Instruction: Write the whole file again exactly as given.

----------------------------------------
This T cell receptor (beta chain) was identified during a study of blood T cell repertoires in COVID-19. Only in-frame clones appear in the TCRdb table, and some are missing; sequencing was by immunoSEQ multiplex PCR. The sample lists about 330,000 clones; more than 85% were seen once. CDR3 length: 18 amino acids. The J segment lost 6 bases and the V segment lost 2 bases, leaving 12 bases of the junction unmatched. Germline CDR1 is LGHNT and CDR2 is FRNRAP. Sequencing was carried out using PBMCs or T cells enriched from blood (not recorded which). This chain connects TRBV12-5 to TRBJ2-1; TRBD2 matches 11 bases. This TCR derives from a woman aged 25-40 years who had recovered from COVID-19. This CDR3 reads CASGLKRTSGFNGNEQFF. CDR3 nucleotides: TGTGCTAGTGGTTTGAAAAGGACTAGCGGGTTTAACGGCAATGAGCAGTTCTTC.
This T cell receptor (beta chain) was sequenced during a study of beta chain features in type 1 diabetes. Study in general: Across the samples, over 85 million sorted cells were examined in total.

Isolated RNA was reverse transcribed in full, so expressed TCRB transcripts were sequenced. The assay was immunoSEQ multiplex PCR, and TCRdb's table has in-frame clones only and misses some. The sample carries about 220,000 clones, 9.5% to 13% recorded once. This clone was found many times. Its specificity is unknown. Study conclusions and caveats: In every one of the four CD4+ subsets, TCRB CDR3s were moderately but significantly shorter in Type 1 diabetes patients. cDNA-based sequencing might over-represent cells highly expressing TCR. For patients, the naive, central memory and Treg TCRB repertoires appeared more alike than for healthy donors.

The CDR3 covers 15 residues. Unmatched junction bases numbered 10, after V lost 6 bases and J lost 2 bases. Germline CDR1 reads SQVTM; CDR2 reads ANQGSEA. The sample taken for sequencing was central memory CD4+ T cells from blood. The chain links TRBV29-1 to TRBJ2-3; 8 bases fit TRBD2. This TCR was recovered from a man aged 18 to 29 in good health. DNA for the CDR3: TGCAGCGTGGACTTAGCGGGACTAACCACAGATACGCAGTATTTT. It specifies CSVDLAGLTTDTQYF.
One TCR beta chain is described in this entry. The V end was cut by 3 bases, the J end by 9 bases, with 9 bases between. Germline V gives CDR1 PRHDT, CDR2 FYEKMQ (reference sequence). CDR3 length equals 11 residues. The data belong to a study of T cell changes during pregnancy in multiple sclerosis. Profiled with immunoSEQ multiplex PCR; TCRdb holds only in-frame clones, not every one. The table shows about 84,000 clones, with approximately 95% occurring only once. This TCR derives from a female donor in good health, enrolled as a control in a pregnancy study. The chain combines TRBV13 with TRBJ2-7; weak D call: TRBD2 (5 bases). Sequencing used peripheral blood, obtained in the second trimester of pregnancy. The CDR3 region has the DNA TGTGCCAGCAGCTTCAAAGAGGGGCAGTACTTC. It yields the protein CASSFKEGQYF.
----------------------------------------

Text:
This T cell receptor (beta chain) was identified during a study of blood T cell repertoires in COVID-19. Only in-frame clones appear in the TCRdb table, and some are missing; sequencing was by immunoSEQ multiplex PCR. The sample lists about 330,000 clones; more than 85% were seen once. CDR3 length: 18 amino acids. The J segment lost 6 bases and the V segment lost 2 bases, leaving 12 bases of the junction unmatched. Germline CDR1 is LGHNT and CDR2 is FRNRAP. Sequencing was carried out using PBMCs or T cells enriched from blood (not recorded which). This chain connects TRBV12-5 to TRBJ2-1; TRBD2 matches 11 bases. This TCR derives from a woman aged 25-40 years who had recovered from COVID-19. This CDR3 reads CASGLKRTSGFNGNEQFF. CDR3 nucleotides: TGTGCTAGTGGTTTGAAAAGGACTAGCGGGTTTAACGGCAATGAGCAGTTCTTC.
This T cell receptor (beta chain) was sequenced during a study of beta chain features in type 1 diabetes. Study in general: Across the samples, over 85 million sorted cells were examined in total.

Isolated RNA was reverse transcribed in full, so expressed TCRB transcripts were sequenced. The assay was immunoSEQ multiplex PCR, and TCRdb's table has in-frame clones only and misses some. The sample carries about 220,000 clones, 9.5% to 13% recorded once. This clone was found many times. Its specificity is unknown. Study conclusions and caveats: In every one of the four CD4+ subsets, TCRB CDR3s were moderately but significantly shorter in Type 1 diabetes patients. cDNA-based sequencing might over-represent cells highly expressing TCR. For patients, the naive, central memory and Treg TCRB repertoires appeared more alike than for healthy donors.

The CDR3 covers 15 residues. Unmatched junction bases numbered 10, after V lost 6 bases and J lost 2 bases. Germline CDR1 reads SQVTM; CDR2 reads ANQGSEA. The sample taken for sequencing was central memory CD4+ T cells from blood. The chain links TRBV29-1 to TRBJ2-3; 8 bases fit TRBD2. This TCR was recovered from a man aged 18 to 29 in good health. DNA for the CDR3: TGCAGCGTGGACTTAGCGGGACTAACCACAGATACGCAGTATTTT. It specifies CSVDLAGLTTDTQYF.
One TCR beta chain is described in this entry. The V end was cut by 3 bases, the J end by 9 bases, with 9 bases between. Germline V gives CDR1 PRHDT, CDR2 FYEKMQ (reference sequence). CDR3 length equals 11 residues. The data belong to a study of T cell changes during pregnancy in multiple sclerosis. Profiled with immunoSEQ multiplex PCR; TCRdb holds only in-frame clones, not every one. The table shows about 84,000 clones, with approximately 95% occurring only once. This TCR derives from a female donor in good health, enrolled as a control in a pregnancy study. The chain combines TRBV13 with TRBJ2-7; weak D call: TRBD2 (5 bases). Sequencing used peripheral blood, obtained in the second trimester of pregnancy. The CDR3 region has the DNA TGTGCCAGCAGCTTCAAAGAGGGGCAGTACTTC. It yields the protein CASSFKEGQYF.